One way to reduce her carbon footprint! Smirking Greta Thunberg is hauled off for a second time in three days as climate activists clash with German riot cops at coal mine protest
- The Swedish climate activist was removed by police at a German protest today
- She and other activists were demonstrating against the expansion of a coal mine
- The authorities took away Thunberg, 20, in Lutzerath, in North Rhine-Westphalia
The 20-year-old was among dozens of climate activists who were detained by police officers during protests at a mine in the coal village of Lutzerath, in the North Rhine-Westphalia region of Germany.
The activists, who are protesting against the ongoing destruction of the village to make way for a coal mine expansion, clashed with riot police today.
Thunberg was pictured smiling as she was carried away by three police officers, all of whom were wearing riot gear.
Greta Thunberg was seen smiling as she was carried away by riot police officers for the second time in three days while protesting at a coal mine in Germany today
Police officers lead Swedish climate activist Greta Thunberg away from the edge of the Garzweiler II opencast lignite mine today
Thunberg, who joined the protesters on Friday, was seen sitting alone in a large police bus after having been detained.
Earlier, German news channel n-tv showed Thunberg inside a group of protesters that was surrounded by several police officers.
It comes after Thunberg was physically removed from the same site by police on Sunday following protests.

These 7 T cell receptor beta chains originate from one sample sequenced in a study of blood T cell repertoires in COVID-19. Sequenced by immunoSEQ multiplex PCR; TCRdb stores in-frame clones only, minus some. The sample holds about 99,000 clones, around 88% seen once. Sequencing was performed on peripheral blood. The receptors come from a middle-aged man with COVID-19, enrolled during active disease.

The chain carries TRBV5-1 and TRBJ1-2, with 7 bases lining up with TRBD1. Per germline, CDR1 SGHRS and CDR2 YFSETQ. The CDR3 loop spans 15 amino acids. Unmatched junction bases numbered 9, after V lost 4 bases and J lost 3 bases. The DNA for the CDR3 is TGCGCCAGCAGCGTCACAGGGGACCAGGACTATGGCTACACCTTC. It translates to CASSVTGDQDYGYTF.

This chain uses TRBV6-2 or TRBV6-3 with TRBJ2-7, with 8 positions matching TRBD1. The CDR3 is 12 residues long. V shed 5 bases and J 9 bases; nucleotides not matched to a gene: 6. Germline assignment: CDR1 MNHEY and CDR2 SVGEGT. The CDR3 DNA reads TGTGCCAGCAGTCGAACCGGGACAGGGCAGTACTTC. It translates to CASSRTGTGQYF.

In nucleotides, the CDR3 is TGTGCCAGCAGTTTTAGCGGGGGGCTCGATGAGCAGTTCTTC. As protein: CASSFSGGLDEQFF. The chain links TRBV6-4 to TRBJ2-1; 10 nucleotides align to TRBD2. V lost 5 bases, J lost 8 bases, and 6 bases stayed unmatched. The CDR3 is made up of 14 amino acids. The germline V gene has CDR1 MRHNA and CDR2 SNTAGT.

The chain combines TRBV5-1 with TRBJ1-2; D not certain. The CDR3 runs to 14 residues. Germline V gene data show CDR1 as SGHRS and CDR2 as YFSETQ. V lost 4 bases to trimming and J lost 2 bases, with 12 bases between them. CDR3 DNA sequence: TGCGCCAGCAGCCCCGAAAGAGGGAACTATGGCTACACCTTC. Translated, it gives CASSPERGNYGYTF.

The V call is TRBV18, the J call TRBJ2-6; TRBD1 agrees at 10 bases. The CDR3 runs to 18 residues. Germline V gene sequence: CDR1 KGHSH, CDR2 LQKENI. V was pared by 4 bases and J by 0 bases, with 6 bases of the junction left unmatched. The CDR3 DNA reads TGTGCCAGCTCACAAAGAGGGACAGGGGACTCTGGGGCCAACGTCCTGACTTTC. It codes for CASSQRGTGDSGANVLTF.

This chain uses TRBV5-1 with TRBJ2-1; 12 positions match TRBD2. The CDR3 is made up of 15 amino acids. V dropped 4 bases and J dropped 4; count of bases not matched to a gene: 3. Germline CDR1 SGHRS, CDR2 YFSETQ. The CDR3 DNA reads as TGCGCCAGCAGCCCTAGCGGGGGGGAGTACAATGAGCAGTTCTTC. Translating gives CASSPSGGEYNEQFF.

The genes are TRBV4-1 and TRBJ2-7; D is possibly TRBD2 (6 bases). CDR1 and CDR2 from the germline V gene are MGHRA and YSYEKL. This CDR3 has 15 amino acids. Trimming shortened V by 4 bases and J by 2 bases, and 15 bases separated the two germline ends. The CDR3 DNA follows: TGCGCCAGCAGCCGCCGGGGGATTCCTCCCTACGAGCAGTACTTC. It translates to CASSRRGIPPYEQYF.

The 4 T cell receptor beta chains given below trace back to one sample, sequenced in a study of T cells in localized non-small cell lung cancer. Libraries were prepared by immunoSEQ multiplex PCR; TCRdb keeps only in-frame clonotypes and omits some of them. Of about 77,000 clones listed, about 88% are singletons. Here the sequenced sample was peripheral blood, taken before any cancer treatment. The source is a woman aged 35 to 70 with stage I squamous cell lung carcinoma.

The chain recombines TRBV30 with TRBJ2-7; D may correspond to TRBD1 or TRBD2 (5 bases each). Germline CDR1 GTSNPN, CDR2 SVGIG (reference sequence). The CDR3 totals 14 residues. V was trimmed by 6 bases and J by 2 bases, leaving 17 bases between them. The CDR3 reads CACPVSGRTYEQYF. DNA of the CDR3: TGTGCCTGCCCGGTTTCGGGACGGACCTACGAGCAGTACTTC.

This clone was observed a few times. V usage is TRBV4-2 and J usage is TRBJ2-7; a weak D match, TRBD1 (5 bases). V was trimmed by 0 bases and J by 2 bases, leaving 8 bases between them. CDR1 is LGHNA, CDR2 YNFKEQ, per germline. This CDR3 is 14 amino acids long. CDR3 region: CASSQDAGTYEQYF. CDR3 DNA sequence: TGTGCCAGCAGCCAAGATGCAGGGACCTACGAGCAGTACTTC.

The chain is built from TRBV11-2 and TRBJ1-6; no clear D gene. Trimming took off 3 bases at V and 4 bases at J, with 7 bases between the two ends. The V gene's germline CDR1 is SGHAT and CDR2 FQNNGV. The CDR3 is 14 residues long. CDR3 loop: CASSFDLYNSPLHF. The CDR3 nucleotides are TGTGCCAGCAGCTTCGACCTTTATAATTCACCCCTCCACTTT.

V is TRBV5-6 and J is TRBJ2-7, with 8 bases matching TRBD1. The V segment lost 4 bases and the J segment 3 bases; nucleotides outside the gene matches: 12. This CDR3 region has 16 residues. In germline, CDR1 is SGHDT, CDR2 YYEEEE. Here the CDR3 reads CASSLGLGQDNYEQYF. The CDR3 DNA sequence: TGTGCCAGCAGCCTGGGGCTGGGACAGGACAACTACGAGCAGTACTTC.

Meanwhile, several activists who took part in the demonstration near Luetzerath, ran over to the Garzweiler open pit mine today.
Police officers carry Swedish climate activist Greta Thunberg away from the edge of the Garzweiler II opencast lignite mine during the protests today
Climate activist Greta Thunberg gestures as she sits in a bus on the day of a protest against the expansion of the Garzweiler open-cast lignite mine of Germany’s utility RWE to Luetzerath, in Germany today
They stood at the brink of the open pit, which has a sharp break-off edge. Police said it is dangerous and people are forbidden to stay there.
One protester was able to enter the mine, RWE said, calling the move ‘very reckless,’ dpa reported.
Police and energy company RWE started evicting protesters from Luetzerath on January 11, removing roadblocks, chopping down treehouses and bulldozing buildings.
Activists have cited the symbolic importance of Luetzerath for years, and thousands of people demonstrated Saturday against the razing of the village by RWE for the expansion of the Garzweiler coal mine.